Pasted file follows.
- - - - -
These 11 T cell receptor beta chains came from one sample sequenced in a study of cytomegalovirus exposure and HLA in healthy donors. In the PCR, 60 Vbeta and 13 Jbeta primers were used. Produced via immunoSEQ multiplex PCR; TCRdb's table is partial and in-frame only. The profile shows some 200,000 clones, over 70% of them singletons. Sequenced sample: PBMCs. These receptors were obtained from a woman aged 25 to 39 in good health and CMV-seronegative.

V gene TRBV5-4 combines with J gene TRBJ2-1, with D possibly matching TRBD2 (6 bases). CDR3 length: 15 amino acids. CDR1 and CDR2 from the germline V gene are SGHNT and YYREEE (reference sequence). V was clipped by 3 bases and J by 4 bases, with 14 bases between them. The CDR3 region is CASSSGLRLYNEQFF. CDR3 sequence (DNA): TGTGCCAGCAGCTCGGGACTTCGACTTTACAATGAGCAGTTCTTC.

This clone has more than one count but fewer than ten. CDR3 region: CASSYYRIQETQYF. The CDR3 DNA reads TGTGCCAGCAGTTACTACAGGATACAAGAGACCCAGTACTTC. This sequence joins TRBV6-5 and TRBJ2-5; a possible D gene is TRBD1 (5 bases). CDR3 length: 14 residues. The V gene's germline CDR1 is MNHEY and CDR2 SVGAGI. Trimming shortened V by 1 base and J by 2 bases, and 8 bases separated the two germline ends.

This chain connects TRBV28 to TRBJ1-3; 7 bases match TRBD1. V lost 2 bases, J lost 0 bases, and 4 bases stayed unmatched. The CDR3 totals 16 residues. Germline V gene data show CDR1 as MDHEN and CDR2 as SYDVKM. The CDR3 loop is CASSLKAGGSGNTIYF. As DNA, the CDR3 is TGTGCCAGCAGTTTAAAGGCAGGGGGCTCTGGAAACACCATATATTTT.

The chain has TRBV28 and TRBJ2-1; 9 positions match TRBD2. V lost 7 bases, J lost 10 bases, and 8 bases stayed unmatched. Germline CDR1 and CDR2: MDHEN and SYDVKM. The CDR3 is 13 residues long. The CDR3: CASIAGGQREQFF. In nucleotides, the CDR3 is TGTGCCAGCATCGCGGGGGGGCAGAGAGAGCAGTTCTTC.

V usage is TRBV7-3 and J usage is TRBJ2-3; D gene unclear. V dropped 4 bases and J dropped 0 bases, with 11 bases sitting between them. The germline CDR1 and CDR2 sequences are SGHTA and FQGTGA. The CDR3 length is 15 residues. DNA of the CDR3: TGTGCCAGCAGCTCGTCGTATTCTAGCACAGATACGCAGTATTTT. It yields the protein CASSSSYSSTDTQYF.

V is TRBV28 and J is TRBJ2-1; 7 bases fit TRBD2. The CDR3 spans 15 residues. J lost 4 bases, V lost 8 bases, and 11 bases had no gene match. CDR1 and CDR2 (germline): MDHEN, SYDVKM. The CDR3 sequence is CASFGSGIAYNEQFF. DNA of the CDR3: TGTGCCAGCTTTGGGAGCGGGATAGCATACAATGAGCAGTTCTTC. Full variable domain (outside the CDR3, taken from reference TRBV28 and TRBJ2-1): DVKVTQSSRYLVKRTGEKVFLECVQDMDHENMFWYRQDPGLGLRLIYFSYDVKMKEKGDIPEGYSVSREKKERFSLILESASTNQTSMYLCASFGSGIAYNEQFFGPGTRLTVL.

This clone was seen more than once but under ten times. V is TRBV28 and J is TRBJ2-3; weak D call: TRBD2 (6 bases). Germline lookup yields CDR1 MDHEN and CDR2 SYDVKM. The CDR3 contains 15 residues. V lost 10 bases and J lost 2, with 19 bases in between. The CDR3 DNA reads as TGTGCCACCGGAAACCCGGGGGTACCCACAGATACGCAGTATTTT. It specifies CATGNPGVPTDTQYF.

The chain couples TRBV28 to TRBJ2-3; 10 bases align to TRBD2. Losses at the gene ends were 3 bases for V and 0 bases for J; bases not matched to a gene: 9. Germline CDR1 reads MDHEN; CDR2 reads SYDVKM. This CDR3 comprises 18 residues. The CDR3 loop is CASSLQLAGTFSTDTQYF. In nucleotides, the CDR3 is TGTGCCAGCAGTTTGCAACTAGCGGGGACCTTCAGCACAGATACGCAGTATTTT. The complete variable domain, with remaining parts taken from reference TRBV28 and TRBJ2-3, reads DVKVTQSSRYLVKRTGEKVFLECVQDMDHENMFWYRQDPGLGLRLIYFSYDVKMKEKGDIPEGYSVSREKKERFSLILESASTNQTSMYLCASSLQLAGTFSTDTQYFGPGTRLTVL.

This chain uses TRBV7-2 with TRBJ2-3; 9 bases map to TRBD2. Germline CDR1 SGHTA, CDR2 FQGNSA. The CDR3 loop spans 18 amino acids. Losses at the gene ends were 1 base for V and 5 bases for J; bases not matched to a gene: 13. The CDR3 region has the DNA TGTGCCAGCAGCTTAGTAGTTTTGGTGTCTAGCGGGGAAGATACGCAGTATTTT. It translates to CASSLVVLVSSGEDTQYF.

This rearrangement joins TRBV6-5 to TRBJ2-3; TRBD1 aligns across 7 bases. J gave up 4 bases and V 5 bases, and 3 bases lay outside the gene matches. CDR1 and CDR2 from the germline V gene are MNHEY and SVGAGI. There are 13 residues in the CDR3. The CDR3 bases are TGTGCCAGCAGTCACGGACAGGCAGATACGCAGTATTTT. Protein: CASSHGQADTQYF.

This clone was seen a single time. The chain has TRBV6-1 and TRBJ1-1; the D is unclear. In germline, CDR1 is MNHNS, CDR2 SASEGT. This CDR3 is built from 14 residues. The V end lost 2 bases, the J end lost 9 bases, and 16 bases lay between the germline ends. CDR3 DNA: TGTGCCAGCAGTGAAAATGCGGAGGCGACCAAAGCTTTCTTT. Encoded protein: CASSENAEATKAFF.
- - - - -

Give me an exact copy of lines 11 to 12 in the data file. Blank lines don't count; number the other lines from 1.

This rearrangement joins TRBV6-5 to TRBJ2-3; TRBD1 aligns across 7 bases. J gave up 4 bases and V 5 bases, and 3 bases lay outside the gene matches. CDR1 and CDR2 from the germline V gene are MNHEY and SVGAGI. There are 13 residues in the CDR3. The CDR3 bases are TGTGCCAGCAGTCACGGACAGGCAGATACGCAGTATTTT. Protein: CASSHGQADTQYF.

This clone was seen a single time. The chain has TRBV6-1 and TRBJ1-1; the D is unclear. In germline, CDR1 is MNHNS, CDR2 SASEGT. This CDR3 is built from 14 residues. The V end lost 2 bases, the J end lost 9 bases, and 16 bases lay between the germline ends. CDR3 DNA: TGTGCCAGCAGTGAAAATGCGGAGGCGACCAAAGCTTTCTTT. Encoded protein: CASSENAEATKAFF.